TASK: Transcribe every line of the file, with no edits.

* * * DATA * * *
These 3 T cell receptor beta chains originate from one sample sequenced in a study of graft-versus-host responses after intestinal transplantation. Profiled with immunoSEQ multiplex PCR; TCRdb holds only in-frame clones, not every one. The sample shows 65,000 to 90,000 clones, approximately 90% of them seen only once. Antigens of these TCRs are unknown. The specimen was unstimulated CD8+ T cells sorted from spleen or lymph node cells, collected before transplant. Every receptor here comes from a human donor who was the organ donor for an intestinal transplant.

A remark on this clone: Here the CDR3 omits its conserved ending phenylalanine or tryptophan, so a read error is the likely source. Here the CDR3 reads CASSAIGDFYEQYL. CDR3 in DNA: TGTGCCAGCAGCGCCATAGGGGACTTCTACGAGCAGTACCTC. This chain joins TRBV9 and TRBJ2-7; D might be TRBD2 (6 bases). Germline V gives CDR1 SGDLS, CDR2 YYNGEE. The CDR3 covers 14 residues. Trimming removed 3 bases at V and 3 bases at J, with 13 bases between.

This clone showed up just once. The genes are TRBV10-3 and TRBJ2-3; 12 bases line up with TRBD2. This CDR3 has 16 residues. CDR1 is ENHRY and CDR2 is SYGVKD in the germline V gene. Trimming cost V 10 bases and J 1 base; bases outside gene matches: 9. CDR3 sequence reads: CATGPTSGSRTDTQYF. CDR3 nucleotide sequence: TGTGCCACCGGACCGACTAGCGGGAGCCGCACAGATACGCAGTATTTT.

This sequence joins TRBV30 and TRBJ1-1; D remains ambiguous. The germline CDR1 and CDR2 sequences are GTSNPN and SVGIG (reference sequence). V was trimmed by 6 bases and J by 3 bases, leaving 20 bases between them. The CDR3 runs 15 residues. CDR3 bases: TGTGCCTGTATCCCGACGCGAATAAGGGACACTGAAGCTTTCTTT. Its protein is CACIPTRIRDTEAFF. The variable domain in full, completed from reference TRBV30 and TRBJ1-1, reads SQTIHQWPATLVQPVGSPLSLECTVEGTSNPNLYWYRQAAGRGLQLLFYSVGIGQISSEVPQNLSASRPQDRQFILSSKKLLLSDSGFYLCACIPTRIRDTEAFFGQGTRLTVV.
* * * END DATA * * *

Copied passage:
These 3 T cell receptor beta chains originate from one sample sequenced in a study of graft-versus-host responses after intestinal transplantation. Profiled with immunoSEQ multiplex PCR; TCRdb holds only in-frame clones, not every one. The sample shows 65,000 to 90,000 clones, approximately 90% of them seen only once. Antigens of these TCRs are unknown. The specimen was unstimulated CD8+ T cells sorted from spleen or lymph node cells, collected before transplant. Every receptor here comes from a human donor who was the organ donor for an intestinal transplant.

A remark on this clone: Here the CDR3 omits its conserved ending phenylalanine or tryptophan, so a read error is the likely source. Here the CDR3 reads CASSAIGDFYEQYL. CDR3 in DNA: TGTGCCAGCAGCGCCATAGGGGACTTCTACGAGCAGTACCTC. This chain joins TRBV9 and TRBJ2-7; D might be TRBD2 (6 bases). Germline V gives CDR1 SGDLS, CDR2 YYNGEE. The CDR3 covers 14 residues. Trimming removed 3 bases at V and 3 bases at J, with 13 bases between.

This clone showed up just once. The genes are TRBV10-3 and TRBJ2-3; 12 bases line up with TRBD2. This CDR3 has 16 residues. CDR1 is ENHRY and CDR2 is SYGVKD in the germline V gene. Trimming cost V 10 bases and J 1 base; bases outside gene matches: 9. CDR3 sequence reads: CATGPTSGSRTDTQYF. CDR3 nucleotide sequence: TGTGCCACCGGACCGACTAGCGGGAGCCGCACAGATACGCAGTATTTT.

This sequence joins TRBV30 and TRBJ1-1; D remains ambiguous. The germline CDR1 and CDR2 sequences are GTSNPN and SVGIG (reference sequence). V was trimmed by 6 bases and J by 3 bases, leaving 20 bases between them. The CDR3 runs 15 residues. CDR3 bases: TGTGCCTGTATCCCGACGCGAATAAGGGACACTGAAGCTTTCTTT. Its protein is CACIPTRIRDTEAFF. The variable domain in full, completed from reference TRBV30 and TRBJ1-1, reads SQTIHQWPATLVQPVGSPLSLECTVEGTSNPNLYWYRQAAGRGLQLLFYSVGIGQISSEVPQNLSASRPQDRQFILSSKKLLLSDSGFYLCACIPTRIRDTEAFFGQGTRLTVV.